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Having Your Algorithm's Ass Kicked by the Internet

TL;DR: Once upon a time, there was a Problem. And lo! I did create an Algorithm to solve it. ‘Twas an imperfect hero, greedy and brutal at heart, yet virtuous in its straightforward character. I spent, like, two hours on it, and I was well-pleased. Then came a hundred hundred Programmers from the Internet to annihilate the Problem and make my poor Algorithm look dumb.

The Legend of Monetization

In CodeCombat’s original pitch that got us into Y Combinator on stage, we said we could make money from employers by finding jobs for our most talented players. That way, we can keep the game free to play for everyone. Last month, the YC partners challenged us to test our assumption and find out whether we could actually get hirable players interested. We set out to make a hard developer challenge level as a proof of concept, and eventually came up with last month’s Gridmancer challenge.

The Wicked Problem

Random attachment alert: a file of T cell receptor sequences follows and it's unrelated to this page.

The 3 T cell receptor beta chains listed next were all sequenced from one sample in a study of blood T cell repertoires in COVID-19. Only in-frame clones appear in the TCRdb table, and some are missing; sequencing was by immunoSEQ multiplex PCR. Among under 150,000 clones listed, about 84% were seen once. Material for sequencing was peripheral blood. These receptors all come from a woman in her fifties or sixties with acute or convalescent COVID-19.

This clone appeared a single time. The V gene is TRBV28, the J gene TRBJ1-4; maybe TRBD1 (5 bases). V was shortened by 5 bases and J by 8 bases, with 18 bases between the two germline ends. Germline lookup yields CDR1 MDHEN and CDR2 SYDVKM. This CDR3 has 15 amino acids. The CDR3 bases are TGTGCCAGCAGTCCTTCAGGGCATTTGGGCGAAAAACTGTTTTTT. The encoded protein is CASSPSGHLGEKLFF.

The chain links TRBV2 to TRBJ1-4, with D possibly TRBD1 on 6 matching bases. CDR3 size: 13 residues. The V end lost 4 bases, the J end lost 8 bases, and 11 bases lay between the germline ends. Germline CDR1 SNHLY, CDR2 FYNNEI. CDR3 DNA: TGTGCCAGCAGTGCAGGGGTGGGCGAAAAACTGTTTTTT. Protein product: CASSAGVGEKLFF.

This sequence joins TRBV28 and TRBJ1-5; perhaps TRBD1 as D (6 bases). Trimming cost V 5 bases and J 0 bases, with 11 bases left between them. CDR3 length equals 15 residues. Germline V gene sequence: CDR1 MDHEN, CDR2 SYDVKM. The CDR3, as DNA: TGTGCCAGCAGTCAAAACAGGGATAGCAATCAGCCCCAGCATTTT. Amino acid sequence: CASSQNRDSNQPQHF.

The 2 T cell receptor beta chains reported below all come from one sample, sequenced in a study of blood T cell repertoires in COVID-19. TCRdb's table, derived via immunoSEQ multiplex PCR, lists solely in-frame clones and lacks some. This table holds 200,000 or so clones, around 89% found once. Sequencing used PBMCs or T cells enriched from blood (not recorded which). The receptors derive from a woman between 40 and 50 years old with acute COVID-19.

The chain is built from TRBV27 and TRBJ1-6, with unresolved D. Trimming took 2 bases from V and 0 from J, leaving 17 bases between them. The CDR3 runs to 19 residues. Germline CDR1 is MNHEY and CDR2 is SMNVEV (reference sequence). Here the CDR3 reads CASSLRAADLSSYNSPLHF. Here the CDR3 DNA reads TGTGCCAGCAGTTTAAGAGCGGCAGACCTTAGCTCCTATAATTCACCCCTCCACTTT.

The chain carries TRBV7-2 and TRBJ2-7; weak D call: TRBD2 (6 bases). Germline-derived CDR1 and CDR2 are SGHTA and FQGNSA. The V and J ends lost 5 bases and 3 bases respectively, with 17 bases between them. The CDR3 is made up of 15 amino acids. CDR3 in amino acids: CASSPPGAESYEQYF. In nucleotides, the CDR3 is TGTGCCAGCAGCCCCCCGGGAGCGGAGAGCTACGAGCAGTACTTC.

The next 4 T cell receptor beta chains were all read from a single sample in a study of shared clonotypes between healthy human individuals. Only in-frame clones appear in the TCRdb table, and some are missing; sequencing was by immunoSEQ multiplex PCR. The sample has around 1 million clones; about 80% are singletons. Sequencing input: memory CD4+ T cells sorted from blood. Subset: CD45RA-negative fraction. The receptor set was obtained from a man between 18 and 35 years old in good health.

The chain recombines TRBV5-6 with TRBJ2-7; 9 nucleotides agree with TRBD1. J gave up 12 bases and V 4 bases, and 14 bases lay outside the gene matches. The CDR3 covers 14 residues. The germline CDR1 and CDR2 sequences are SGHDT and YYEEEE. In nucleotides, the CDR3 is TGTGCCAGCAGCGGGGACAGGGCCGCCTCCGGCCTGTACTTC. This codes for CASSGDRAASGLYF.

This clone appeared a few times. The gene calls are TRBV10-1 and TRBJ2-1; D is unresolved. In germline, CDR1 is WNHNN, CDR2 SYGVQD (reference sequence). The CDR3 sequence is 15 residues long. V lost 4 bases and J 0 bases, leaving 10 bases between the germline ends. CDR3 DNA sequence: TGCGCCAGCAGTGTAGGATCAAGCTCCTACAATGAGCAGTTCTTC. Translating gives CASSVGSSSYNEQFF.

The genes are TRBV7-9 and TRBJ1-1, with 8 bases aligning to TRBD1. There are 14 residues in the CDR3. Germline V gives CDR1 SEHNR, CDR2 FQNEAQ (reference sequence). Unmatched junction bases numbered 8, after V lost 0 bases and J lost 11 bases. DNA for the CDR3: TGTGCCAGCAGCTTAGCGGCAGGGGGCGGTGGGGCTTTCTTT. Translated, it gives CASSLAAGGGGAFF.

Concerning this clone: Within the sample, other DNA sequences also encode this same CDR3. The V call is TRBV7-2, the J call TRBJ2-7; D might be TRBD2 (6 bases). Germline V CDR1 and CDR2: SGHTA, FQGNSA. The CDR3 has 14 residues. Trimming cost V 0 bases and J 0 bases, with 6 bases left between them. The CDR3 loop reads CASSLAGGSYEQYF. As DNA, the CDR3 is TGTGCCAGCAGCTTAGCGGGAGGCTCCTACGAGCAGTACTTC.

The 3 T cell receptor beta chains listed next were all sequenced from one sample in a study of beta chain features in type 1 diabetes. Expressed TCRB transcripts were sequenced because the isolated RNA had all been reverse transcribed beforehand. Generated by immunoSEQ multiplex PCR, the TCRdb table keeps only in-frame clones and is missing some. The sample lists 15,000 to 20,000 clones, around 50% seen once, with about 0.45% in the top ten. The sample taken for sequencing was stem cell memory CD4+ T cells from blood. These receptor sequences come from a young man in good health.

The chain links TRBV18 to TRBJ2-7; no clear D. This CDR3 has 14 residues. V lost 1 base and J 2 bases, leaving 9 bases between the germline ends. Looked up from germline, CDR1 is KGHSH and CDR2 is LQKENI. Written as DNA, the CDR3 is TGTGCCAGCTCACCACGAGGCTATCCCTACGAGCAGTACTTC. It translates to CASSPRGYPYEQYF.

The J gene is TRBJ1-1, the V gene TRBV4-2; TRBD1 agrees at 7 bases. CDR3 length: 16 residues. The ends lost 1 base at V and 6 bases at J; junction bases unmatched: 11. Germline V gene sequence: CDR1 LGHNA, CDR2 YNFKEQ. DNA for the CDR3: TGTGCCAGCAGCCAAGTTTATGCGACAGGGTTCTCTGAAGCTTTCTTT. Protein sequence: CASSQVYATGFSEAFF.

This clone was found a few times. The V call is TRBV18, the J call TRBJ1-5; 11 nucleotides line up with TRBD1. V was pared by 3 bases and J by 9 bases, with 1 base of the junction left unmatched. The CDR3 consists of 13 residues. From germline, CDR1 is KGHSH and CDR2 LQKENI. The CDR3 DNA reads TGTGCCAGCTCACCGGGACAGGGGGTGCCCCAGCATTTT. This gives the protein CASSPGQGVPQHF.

We wanted something we could put together quickly with the CodeCombat level editor that would be hard enough to test players’ programming fu, not just their Stack Overflow fu. I thought back to a problem I had struggled with while working on the CodeCombat world simulation performance. We’d have these dungeon levels with hundreds of Dungeon Wall Thangs, and even though each wall would hardly interact with any of the other Components, there were still places in the code with O(walls * frames * properties per wall) or O(walls * frames * thangs) interactions. Box2Dweb’s collision handling, though smart, also started to slow down with so many walls.

Slow Twitch and Fast Twitch Brains

On Tynan

Muscles are built from two types of fibers-- fast twitch and slow twitch. Slow twitch fibers fire slowly, but are more efficient with oxygen use, making them suitable for the long punishment of a marathon. Fast twitch fibers don't use energy as efficiently, but they fire faster, making them good for sprinting.

Brains aren't made of muscle, but as I've observed how different people work, I've come to think of people as having either fast twitch or slow twitch brains. Neither fast nor slow twitch muscle fiber is better than the other, but knowing which one you have can be useful.

I have a fast twitch brain. When I see an opportunity or problem, I immediately begin working on it with very little planning. I course correct as I go, which occasionally means starting over, and will finish before the slow twitch brained person would. However, my solution is likely to be hacky and have some rough edges. 

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